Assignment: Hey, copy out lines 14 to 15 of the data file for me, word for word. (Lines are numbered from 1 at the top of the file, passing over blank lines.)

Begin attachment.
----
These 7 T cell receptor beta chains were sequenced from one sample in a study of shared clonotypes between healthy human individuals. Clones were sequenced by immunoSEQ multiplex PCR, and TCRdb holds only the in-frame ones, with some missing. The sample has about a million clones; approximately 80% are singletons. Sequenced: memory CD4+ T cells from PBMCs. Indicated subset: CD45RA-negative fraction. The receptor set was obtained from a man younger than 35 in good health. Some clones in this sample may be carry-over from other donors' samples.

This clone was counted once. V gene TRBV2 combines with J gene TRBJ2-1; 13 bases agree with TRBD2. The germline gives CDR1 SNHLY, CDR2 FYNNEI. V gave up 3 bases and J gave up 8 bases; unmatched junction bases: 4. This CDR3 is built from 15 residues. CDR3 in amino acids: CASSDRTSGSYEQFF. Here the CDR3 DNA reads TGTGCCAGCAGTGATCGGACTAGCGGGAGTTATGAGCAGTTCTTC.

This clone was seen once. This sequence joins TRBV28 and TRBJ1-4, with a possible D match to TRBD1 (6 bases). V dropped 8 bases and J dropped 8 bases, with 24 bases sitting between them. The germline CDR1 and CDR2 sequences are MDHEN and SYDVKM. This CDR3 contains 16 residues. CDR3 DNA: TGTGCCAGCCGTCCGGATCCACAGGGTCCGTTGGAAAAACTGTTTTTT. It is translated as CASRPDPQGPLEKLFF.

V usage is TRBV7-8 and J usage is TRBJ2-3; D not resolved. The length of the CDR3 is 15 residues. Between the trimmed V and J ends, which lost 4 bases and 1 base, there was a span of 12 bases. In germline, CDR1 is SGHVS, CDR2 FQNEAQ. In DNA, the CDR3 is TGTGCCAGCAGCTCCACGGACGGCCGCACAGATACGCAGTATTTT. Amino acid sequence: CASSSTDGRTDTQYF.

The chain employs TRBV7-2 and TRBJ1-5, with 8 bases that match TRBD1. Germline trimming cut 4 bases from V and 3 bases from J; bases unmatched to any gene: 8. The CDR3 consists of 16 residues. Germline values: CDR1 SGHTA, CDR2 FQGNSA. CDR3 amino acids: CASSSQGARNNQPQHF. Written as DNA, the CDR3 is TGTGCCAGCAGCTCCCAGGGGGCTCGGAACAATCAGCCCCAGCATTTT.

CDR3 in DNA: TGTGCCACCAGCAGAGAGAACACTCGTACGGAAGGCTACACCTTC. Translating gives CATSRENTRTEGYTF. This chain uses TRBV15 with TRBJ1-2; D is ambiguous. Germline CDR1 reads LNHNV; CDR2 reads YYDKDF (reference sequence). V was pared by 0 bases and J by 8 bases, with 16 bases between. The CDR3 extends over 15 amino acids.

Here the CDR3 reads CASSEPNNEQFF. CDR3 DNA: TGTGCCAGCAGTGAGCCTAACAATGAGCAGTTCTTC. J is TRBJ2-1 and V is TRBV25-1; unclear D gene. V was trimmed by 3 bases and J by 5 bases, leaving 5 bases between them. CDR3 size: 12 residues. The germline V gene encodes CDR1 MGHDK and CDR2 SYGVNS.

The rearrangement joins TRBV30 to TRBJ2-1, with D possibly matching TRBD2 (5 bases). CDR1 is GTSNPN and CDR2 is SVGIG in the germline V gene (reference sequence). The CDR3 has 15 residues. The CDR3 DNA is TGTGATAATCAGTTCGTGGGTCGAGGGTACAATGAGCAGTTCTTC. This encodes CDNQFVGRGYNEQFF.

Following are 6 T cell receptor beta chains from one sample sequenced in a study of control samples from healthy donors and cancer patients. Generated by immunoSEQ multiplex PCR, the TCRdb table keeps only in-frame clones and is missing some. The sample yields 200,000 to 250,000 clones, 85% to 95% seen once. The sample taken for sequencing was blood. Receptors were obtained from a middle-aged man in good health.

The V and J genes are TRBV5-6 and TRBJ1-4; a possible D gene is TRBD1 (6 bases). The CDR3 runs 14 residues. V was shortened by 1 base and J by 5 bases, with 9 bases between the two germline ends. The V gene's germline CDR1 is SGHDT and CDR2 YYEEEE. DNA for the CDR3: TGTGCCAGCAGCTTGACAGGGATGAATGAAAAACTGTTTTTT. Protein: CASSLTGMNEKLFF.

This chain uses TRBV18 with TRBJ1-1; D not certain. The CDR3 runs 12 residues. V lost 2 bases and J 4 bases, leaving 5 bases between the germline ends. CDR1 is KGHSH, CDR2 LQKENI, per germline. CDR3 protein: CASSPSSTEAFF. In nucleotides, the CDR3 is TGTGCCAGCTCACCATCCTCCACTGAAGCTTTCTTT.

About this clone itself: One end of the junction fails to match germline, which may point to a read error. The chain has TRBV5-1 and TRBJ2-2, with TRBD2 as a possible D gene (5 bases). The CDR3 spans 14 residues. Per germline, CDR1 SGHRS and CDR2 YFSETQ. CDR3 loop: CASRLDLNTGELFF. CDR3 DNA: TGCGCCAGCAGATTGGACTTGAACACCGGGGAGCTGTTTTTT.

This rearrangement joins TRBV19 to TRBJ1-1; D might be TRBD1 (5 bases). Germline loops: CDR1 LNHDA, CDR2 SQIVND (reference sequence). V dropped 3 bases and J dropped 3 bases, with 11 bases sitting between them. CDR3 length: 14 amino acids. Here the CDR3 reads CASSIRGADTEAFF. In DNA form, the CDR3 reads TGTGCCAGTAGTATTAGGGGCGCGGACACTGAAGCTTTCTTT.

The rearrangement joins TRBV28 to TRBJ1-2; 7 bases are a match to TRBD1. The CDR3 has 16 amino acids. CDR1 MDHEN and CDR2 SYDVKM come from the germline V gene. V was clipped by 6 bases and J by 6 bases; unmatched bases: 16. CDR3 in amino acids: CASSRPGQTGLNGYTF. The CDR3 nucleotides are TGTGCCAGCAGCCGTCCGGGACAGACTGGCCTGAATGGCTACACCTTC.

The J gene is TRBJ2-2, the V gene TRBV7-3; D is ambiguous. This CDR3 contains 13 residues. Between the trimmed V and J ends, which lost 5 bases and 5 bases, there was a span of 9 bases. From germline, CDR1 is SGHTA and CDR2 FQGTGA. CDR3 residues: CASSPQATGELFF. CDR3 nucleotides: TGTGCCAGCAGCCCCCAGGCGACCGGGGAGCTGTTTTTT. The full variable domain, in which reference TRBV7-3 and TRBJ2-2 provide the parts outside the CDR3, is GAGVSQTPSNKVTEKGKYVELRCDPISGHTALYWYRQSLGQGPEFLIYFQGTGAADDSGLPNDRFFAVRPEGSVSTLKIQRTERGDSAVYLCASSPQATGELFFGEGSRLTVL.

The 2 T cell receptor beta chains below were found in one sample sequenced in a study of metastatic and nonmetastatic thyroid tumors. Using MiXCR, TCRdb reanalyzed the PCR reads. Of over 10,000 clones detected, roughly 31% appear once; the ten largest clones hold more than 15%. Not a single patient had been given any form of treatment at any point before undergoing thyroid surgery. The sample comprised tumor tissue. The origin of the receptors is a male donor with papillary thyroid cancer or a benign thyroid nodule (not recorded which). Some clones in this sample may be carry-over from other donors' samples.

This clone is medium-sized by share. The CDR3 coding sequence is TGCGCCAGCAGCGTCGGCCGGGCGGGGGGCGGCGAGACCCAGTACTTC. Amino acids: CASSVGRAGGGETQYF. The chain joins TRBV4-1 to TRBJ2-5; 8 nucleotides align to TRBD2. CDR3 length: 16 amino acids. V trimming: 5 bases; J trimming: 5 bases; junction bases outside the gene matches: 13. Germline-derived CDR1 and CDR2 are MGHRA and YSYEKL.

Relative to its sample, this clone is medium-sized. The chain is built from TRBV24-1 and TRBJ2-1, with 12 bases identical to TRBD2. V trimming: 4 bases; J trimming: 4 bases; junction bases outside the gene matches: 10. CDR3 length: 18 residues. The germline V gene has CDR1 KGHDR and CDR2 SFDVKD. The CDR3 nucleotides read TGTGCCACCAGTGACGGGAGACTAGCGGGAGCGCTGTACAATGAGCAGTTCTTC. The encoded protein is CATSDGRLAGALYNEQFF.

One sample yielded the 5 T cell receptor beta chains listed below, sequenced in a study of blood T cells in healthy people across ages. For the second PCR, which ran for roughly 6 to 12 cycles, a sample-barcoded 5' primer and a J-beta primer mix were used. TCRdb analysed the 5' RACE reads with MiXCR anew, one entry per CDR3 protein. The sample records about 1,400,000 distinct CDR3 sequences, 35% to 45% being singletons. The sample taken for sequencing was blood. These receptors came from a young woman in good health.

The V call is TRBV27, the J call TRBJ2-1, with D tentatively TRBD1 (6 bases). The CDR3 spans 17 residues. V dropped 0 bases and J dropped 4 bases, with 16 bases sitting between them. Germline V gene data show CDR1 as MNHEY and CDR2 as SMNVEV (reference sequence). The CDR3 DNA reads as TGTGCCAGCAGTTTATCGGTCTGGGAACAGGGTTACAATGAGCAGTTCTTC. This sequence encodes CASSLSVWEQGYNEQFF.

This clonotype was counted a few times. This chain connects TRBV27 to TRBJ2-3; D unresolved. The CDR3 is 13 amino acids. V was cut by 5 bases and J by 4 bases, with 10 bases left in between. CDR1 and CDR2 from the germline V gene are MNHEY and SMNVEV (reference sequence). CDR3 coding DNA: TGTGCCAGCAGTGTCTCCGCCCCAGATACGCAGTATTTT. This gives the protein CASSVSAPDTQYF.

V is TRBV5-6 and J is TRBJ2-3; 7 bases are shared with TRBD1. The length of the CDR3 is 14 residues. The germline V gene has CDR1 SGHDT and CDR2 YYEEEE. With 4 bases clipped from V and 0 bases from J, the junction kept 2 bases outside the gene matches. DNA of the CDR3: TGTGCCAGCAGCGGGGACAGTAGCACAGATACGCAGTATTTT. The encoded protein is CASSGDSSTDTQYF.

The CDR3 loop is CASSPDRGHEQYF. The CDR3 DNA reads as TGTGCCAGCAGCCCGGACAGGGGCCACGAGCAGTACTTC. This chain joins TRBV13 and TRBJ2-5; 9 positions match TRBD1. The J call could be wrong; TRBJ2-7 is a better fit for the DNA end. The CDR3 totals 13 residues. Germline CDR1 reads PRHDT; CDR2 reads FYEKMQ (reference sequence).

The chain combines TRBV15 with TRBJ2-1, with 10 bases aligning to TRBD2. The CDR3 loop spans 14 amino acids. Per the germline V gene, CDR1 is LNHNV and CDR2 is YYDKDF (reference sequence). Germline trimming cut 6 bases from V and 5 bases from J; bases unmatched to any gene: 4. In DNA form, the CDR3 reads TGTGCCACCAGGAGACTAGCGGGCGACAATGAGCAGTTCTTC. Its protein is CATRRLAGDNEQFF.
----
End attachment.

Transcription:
The rearrangement joins TRBV28 to TRBJ1-2; 7 bases are a match to TRBD1. The CDR3 has 16 amino acids. CDR1 MDHEN and CDR2 SYDVKM come from the germline V gene. V was clipped by 6 bases and J by 6 bases; unmatched bases: 16. CDR3 in amino acids: CASSRPGQTGLNGYTF. The CDR3 nucleotides are TGTGCCAGCAGCCGTCCGGGACAGACTGGCCTGAATGGCTACACCTTC.

The J gene is TRBJ2-2, the V gene TRBV7-3; D is ambiguous. This CDR3 contains 13 residues. Between the trimmed V and J ends, which lost 5 bases and 5 bases, there was a span of 9 bases. From germline, CDR1 is SGHTA and CDR2 FQGTGA. CDR3 residues: CASSPQATGELFF. CDR3 nucleotides: TGTGCCAGCAGCCCCCAGGCGACCGGGGAGCTGTTTTTT. The full variable domain, in which reference TRBV7-3 and TRBJ2-2 provide the parts outside the CDR3, is GAGVSQTPSNKVTEKGKYVELRCDPISGHTALYWYRQSLGQGPEFLIYFQGTGAADDSGLPNDRFFAVRPEGSVSTLKIQRTERGDSAVYLCASSPQATGELFFGEGSRLTVL.